He’d been out in the black-and-white cruiser marked LIGHTHOUSE COVE SHERIFF DEPARTMENT on both sides, but at that hour of the afternoon he was able to find a few moments to himself. He parked the vehicle in the first available spot along the street and stepped out onto the cobblestone ground to survey the town and the Atlantic, sprawled out just beyond the marina.
The driver of a passing pickup truck, whom he recognized as Harry Becker, waved and called to him through the driver’s side window.
“Hello, Sheriff!” the older gentleman greeted. “Congratulations to you and your bride!”
Mike waved back. “Thank you, sir!”
He had already received congratulations and well wishes from everyone he’d come across that day, from the rough-around-the-edges fishermen coming back from a long trip to Betsy Ryman, who was sweeping the sidewalk outside her bookstore. He had yet to tire of it, still glowing from his wedding and honeymoon. Those were good wishes he never would have received had he not finally asked Debbie to join him that night for dinner.
Up until then, he’d never met a woman who’d embodied all of his dreams. Mike Brandt hadn’t considered himself the romantic type until that first time he and Debbie kissed.
Funny, how you could know somebody for so long, he mused as he looked out at the marina,? and not know she’s the one thing that’s been missing from your life.
Another of the fishing boats had left that morning. From there, Mike could see the lighthouse, after which the town was named, the one fishermen relied upon when they were out on their boats at sea. O’Brien’s was a favorite watering hole for the men, though at that hour it was rarely very busy. The bar did boast a gorgeous view of the water, as did, ironically, the church right down the street from it. Separating the church from the bar was a three-story apartment building, which at least one of the seafaring captains, Martin Elkie, called home.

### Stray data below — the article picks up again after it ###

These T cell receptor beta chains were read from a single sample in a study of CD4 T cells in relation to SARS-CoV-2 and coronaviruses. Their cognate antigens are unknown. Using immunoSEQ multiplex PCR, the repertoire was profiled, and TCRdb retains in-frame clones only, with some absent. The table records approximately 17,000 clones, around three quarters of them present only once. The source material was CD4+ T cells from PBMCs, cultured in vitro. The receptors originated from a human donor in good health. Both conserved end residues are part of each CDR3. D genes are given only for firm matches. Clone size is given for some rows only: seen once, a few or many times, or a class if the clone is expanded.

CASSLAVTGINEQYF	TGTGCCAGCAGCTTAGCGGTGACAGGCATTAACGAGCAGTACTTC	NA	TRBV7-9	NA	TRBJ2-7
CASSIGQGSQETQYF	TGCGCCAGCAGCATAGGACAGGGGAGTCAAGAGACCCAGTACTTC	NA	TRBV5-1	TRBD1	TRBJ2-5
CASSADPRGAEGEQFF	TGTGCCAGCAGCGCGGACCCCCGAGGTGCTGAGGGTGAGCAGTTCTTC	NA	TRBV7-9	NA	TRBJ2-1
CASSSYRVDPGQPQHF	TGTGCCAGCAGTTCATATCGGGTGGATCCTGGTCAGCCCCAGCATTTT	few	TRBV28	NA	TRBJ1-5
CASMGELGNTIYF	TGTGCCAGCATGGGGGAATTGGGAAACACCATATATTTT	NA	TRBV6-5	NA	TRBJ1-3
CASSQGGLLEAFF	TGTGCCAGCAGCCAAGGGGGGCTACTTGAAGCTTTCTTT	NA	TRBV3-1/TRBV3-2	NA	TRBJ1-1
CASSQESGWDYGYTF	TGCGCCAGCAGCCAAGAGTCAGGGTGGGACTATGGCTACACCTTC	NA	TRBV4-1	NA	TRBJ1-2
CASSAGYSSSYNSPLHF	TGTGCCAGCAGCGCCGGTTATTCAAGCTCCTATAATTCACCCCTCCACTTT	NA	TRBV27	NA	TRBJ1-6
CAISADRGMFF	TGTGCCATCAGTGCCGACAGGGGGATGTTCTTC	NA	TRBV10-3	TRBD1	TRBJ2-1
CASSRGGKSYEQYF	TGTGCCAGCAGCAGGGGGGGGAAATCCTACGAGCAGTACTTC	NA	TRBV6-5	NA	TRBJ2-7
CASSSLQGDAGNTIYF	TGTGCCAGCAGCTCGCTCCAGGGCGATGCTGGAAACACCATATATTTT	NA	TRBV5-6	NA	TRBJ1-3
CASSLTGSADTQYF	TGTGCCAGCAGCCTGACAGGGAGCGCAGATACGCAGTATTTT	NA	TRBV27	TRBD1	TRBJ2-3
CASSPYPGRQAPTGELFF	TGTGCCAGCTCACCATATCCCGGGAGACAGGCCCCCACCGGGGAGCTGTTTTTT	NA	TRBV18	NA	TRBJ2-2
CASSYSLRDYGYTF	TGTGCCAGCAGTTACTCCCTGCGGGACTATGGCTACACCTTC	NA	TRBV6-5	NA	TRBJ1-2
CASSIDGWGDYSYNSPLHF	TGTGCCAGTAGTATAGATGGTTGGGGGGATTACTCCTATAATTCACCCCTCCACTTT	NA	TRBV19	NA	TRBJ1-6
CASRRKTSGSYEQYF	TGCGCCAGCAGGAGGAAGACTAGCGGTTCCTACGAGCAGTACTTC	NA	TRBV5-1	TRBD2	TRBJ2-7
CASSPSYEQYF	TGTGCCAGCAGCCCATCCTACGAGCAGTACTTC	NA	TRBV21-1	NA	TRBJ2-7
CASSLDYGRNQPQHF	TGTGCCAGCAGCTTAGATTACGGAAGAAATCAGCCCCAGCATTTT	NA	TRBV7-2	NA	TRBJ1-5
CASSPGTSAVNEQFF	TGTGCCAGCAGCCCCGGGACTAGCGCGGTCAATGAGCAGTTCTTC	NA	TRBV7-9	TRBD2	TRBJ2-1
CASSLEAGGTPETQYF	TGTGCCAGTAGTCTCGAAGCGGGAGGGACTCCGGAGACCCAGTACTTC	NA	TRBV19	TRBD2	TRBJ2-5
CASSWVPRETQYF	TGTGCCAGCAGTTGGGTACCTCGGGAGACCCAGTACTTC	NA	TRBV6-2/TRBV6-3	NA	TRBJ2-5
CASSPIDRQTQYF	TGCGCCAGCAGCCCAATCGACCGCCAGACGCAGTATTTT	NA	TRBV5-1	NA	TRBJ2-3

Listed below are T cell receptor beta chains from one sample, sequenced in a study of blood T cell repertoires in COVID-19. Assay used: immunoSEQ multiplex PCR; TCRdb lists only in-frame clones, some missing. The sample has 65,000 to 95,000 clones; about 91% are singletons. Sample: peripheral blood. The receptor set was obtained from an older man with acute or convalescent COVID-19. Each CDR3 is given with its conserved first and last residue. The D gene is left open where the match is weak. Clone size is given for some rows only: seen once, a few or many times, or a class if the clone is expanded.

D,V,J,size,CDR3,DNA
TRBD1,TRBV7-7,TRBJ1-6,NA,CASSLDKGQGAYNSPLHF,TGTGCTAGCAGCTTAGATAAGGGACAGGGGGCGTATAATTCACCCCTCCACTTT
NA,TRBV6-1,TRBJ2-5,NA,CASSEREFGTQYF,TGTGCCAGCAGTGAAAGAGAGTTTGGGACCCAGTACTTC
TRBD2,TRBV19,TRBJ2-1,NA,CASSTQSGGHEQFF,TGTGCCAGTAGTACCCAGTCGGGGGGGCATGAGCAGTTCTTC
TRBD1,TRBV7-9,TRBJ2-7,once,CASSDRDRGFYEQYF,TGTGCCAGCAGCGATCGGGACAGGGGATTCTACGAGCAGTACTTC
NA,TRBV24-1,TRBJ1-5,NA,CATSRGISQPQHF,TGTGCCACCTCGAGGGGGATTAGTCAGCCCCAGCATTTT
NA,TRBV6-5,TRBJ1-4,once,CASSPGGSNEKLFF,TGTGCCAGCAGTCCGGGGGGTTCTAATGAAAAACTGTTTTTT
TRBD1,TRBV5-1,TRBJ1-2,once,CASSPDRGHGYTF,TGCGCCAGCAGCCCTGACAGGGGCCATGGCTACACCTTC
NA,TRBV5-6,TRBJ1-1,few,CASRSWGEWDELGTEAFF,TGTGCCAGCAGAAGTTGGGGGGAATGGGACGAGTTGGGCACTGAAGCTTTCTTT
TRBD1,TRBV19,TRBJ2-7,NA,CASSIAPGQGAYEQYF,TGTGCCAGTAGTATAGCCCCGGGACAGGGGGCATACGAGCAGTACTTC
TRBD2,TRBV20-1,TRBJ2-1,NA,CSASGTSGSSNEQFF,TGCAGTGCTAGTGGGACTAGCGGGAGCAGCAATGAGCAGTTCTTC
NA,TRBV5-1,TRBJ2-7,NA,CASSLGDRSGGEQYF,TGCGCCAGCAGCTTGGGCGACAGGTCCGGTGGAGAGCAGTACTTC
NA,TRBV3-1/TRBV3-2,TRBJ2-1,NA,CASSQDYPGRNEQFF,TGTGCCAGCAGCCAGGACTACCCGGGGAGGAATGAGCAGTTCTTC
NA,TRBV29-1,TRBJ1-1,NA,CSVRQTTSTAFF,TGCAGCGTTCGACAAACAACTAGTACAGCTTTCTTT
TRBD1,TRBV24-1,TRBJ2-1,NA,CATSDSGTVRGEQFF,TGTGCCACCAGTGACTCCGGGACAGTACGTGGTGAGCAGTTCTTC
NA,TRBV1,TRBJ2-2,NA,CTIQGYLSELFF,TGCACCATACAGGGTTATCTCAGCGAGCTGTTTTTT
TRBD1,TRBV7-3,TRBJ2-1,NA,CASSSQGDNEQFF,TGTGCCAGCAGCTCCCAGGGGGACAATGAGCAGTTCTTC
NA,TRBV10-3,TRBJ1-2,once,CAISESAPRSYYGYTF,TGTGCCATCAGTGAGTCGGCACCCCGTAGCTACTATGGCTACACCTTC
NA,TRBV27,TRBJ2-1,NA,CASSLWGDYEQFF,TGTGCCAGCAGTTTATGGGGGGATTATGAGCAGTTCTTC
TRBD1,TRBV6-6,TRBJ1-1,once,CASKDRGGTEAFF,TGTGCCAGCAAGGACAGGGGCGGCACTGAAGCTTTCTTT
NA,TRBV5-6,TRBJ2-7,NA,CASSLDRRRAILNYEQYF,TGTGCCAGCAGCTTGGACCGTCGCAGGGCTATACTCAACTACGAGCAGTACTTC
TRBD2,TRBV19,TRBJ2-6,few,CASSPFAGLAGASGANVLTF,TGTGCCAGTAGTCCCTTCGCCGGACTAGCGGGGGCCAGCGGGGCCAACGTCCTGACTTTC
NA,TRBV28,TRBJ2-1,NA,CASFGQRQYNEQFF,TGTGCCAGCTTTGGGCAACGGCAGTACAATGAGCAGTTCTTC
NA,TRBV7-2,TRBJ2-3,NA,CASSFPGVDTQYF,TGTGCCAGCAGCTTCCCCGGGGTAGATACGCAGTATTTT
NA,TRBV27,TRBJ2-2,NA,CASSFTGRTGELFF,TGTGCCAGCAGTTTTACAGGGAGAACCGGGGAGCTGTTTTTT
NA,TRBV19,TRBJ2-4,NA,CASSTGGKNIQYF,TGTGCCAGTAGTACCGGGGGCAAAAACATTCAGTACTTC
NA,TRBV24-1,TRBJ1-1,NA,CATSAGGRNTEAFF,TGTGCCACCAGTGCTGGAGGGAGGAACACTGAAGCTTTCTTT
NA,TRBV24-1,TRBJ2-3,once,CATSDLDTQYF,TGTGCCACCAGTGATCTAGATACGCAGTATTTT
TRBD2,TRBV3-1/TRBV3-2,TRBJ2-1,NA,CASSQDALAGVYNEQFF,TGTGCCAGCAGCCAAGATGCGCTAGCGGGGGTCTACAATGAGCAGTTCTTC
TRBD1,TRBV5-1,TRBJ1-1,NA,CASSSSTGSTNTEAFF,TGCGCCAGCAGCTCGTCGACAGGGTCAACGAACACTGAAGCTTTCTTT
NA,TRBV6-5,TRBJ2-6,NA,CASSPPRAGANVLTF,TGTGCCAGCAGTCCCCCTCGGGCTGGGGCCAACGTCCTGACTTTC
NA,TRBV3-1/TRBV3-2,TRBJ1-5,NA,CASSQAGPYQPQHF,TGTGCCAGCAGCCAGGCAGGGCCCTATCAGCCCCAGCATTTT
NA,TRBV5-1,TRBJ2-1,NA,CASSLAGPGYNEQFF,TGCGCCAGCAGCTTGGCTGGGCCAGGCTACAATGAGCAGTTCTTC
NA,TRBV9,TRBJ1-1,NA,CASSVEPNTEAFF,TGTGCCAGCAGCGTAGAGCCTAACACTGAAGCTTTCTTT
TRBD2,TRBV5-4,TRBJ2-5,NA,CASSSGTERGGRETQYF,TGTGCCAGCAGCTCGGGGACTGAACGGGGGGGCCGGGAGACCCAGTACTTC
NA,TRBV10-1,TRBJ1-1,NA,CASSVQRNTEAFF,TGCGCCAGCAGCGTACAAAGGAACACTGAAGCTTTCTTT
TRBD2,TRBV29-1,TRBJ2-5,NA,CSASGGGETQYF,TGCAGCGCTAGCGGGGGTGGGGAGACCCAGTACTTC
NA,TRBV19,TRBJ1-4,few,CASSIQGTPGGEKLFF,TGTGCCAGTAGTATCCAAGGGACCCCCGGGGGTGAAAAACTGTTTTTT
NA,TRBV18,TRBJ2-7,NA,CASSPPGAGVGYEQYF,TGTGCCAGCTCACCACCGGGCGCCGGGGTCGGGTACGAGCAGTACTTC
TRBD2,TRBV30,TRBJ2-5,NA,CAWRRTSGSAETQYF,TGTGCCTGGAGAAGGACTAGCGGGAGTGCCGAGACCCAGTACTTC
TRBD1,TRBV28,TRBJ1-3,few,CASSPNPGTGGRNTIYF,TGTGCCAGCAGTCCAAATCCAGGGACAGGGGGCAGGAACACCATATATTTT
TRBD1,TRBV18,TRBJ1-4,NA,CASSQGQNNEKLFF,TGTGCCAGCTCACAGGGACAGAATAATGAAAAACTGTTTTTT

Another quiet day in Lighthouse Cove. But then, most days there were tranquil.
Mike glanced at his watch and frowned. Still another three and a half hours to go before his adorable wife was back in his arms.
Since he was already parked, he decided to stop in and say hello to O’Brien’s amiable proprietor. The locals all liked and respected Mike, as they did the bar’s owner, Sheila. To her credit, the lady was adept at keeping the men who frequented her establishment in line. Just in case, it wouldn’t hurt to make his presence known. Simply seeing the sheriff saunter in through the door was typically enough to put an end to a squabble between two sailors over a girl or a game of cards, or both.
Unlike his father, who’d had problems with alcohol, Mike wasn’t one to drink, and certainly not when he was on duty. Yet he was a frequent visitor to O’Brien’s, always for the purpose of looking out for Sheila O’Brien. She’d been a pretty woman in her day, which was sad in that she’d stopping caring about her appearance after her husband died. Sheila had never been slim, but over the years she had put on more weight. She kept her brown hair, which had begun to show stray streaks of gray, long and held back by a hairband. No makeup, no fussing in front of a mirror, and only a watch for jewelry. Her friendly and sincere smile, however, was adornment enough.